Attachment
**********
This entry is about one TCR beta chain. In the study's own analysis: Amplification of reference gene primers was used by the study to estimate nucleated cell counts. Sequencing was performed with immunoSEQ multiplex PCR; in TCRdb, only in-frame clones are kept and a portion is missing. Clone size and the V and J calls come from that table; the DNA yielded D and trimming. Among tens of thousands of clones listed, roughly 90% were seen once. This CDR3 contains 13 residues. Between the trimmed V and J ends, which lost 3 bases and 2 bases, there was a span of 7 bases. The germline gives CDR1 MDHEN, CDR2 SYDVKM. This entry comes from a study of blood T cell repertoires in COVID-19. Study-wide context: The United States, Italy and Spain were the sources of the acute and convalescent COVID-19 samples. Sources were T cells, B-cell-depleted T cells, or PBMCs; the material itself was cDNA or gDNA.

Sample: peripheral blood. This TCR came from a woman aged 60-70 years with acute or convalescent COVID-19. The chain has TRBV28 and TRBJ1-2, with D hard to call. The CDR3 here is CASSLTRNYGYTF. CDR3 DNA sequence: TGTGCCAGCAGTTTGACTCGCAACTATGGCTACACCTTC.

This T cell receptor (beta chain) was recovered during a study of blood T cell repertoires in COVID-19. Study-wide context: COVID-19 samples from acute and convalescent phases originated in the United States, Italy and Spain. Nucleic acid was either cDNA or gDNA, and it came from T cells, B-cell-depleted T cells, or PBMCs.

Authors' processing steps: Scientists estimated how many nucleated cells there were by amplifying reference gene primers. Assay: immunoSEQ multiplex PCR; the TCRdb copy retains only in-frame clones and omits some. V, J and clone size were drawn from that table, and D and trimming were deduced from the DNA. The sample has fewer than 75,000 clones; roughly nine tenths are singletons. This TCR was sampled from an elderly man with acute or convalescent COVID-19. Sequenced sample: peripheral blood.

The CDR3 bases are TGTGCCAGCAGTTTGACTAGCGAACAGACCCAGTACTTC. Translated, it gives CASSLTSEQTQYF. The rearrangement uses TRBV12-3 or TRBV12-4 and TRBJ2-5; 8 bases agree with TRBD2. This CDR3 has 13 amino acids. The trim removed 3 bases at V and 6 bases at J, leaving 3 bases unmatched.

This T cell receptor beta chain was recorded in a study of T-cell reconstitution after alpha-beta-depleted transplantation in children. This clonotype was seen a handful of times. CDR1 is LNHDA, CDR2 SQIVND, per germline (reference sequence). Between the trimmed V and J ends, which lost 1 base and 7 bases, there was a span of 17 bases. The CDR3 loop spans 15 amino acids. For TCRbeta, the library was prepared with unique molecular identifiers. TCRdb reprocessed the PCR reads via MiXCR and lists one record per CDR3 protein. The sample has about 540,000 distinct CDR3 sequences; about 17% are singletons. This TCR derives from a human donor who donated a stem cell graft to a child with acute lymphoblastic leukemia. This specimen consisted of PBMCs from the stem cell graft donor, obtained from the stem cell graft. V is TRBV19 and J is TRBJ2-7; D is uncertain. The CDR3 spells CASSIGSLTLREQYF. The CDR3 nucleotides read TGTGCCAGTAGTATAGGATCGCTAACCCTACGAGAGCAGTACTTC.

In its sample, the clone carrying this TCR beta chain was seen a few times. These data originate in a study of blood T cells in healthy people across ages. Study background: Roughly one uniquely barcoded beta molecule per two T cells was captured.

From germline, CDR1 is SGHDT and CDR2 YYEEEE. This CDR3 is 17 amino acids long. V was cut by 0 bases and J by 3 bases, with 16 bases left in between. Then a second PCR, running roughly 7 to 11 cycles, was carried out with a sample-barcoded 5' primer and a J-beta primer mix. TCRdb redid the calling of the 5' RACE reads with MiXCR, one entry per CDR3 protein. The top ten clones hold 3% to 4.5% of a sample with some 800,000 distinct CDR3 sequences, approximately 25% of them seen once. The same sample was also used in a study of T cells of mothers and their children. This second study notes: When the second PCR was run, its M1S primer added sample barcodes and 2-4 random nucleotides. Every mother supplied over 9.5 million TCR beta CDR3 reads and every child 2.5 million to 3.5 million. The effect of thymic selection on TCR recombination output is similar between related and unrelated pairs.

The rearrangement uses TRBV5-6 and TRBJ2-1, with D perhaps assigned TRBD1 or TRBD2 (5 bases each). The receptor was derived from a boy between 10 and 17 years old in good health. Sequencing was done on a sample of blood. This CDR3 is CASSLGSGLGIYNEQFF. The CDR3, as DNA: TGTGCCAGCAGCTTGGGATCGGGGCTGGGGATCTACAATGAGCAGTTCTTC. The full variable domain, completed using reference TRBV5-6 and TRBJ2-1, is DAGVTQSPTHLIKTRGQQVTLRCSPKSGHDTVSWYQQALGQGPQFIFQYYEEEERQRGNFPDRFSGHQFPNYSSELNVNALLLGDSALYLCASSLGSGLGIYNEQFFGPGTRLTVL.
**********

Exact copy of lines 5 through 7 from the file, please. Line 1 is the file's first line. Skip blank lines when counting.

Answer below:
The CDR3 bases are TGTGCCAGCAGTTTGACTAGCGAACAGACCCAGTACTTC. Translated, it gives CASSLTSEQTQYF. The rearrangement uses TRBV12-3 or TRBV12-4 and TRBJ2-5; 8 bases agree with TRBD2. This CDR3 has 13 amino acids. The trim removed 3 bases at V and 6 bases at J, leaving 3 bases unmatched.

This T cell receptor beta chain was recorded in a study of T-cell reconstitution after alpha-beta-depleted transplantation in children. This clonotype was seen a handful of times. CDR1 is LNHDA, CDR2 SQIVND, per germline (reference sequence). Between the trimmed V and J ends, which lost 1 base and 7 bases, there was a span of 17 bases. The CDR3 loop spans 15 amino acids. For TCRbeta, the library was prepared with unique molecular identifiers. TCRdb reprocessed the PCR reads via MiXCR and lists one record per CDR3 protein. The sample has about 540,000 distinct CDR3 sequences; about 17% are singletons. This TCR derives from a human donor who donated a stem cell graft to a child with acute lymphoblastic leukemia. This specimen consisted of PBMCs from the stem cell graft donor, obtained from the stem cell graft. V is TRBV19 and J is TRBJ2-7; D is uncertain. The CDR3 spells CASSIGSLTLREQYF. The CDR3 nucleotides read TGTGCCAGTAGTATAGGATCGCTAACCCTACGAGAGCAGTACTTC.

In its sample, the clone carrying this TCR beta chain was seen a few times. These data originate in a study of blood T cells in healthy people across ages. Study background: Roughly one uniquely barcoded beta molecule per two T cells was captured.